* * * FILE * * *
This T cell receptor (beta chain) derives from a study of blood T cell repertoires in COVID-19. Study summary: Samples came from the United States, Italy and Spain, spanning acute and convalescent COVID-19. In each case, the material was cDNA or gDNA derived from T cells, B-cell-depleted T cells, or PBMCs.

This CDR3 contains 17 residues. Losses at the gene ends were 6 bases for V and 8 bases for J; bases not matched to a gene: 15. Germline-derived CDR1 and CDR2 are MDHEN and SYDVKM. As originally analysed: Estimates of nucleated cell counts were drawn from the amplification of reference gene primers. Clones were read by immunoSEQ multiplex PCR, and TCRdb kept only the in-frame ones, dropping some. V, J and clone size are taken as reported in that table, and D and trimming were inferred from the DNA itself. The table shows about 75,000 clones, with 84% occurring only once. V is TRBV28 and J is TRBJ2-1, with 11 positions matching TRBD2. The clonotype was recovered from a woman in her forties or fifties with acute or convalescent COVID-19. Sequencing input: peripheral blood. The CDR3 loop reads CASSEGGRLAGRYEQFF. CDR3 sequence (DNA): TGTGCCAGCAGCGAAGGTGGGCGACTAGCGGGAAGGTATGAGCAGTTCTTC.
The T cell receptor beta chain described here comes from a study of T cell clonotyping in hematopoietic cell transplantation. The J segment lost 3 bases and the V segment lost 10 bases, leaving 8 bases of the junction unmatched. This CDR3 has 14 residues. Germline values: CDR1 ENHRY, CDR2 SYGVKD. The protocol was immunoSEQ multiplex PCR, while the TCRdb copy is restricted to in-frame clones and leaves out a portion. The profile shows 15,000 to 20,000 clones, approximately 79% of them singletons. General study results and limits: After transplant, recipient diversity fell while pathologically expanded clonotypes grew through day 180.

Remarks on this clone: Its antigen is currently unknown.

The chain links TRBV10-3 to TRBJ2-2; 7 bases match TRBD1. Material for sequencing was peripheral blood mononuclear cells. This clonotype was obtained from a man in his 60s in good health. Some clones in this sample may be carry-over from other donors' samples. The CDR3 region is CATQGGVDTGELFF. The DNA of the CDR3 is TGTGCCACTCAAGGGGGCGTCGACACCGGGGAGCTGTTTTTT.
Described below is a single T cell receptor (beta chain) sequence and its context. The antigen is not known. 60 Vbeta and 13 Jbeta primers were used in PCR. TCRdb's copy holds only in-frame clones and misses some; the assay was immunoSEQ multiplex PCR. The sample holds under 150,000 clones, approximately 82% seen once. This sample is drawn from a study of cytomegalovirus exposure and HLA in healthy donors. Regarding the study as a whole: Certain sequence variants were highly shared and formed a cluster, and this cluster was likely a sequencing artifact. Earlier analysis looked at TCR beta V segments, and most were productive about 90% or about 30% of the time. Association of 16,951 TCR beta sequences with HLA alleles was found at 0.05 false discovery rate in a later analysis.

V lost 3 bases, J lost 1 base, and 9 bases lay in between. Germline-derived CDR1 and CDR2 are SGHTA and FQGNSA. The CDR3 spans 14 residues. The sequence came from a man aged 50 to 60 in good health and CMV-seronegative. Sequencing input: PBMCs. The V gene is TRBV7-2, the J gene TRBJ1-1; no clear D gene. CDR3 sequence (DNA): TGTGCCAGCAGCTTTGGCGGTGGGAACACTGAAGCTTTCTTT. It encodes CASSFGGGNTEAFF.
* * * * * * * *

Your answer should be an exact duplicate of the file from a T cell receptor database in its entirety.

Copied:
This T cell receptor (beta chain) derives from a study of blood T cell repertoires in COVID-19. Study summary: Samples came from the United States, Italy and Spain, spanning acute and convalescent COVID-19. In each case, the material was cDNA or gDNA derived from T cells, B-cell-depleted T cells, or PBMCs.

This CDR3 contains 17 residues. Losses at the gene ends were 6 bases for V and 8 bases for J; bases not matched to a gene: 15. Germline-derived CDR1 and CDR2 are MDHEN and SYDVKM. As originally analysed: Estimates of nucleated cell counts were drawn from the amplification of reference gene primers. Clones were read by immunoSEQ multiplex PCR, and TCRdb kept only the in-frame ones, dropping some. V, J and clone size are taken as reported in that table, and D and trimming were inferred from the DNA itself. The table shows about 75,000 clones, with 84% occurring only once. V is TRBV28 and J is TRBJ2-1, with 11 positions matching TRBD2. The clonotype was recovered from a woman in her forties or fifties with acute or convalescent COVID-19. Sequencing input: peripheral blood. The CDR3 loop reads CASSEGGRLAGRYEQFF. CDR3 sequence (DNA): TGTGCCAGCAGCGAAGGTGGGCGACTAGCGGGAAGGTATGAGCAGTTCTTC.
The T cell receptor beta chain described here comes from a study of T cell clonotyping in hematopoietic cell transplantation. The J segment lost 3 bases and the V segment lost 10 bases, leaving 8 bases of the junction unmatched. This CDR3 has 14 residues. Germline values: CDR1 ENHRY, CDR2 SYGVKD. The protocol was immunoSEQ multiplex PCR, while the TCRdb copy is restricted to in-frame clones and leaves out a portion. The profile shows 15,000 to 20,000 clones, approximately 79% of them singletons. General study results and limits: After transplant, recipient diversity fell while pathologically expanded clonotypes grew through day 180.

Remarks on this clone: Its antigen is currently unknown.

The chain links TRBV10-3 to TRBJ2-2; 7 bases match TRBD1. Material for sequencing was peripheral blood mononuclear cells. This clonotype was obtained from a man in his 60s in good health. Some clones in this sample may be carry-over from other donors' samples. The CDR3 region is CATQGGVDTGELFF. The DNA of the CDR3 is TGTGCCACTCAAGGGGGCGTCGACACCGGGGAGCTGTTTTTT.
Described below is a single T cell receptor (beta chain) sequence and its context. The antigen is not known. 60 Vbeta and 13 Jbeta primers were used in PCR. TCRdb's copy holds only in-frame clones and misses some; the assay was immunoSEQ multiplex PCR. The sample holds under 150,000 clones, approximately 82% seen once. This sample is drawn from a study of cytomegalovirus exposure and HLA in healthy donors. Regarding the study as a whole: Certain sequence variants were highly shared and formed a cluster, and this cluster was likely a sequencing artifact. Earlier analysis looked at TCR beta V segments, and most were productive about 90% or about 30% of the time. Association of 16,951 TCR beta sequences with HLA alleles was found at 0.05 false discovery rate in a later analysis.

V lost 3 bases, J lost 1 base, and 9 bases lay in between. Germline-derived CDR1 and CDR2 are SGHTA and FQGNSA. The CDR3 spans 14 residues. The sequence came from a man aged 50 to 60 in good health and CMV-seronegative. Sequencing input: PBMCs. The V gene is TRBV7-2, the J gene TRBJ1-1; no clear D gene. CDR3 sequence (DNA): TGTGCCAGCAGCTTTGGCGGTGGGAACACTGAAGCTTTCTTT. It encodes CASSFGGGNTEAFF.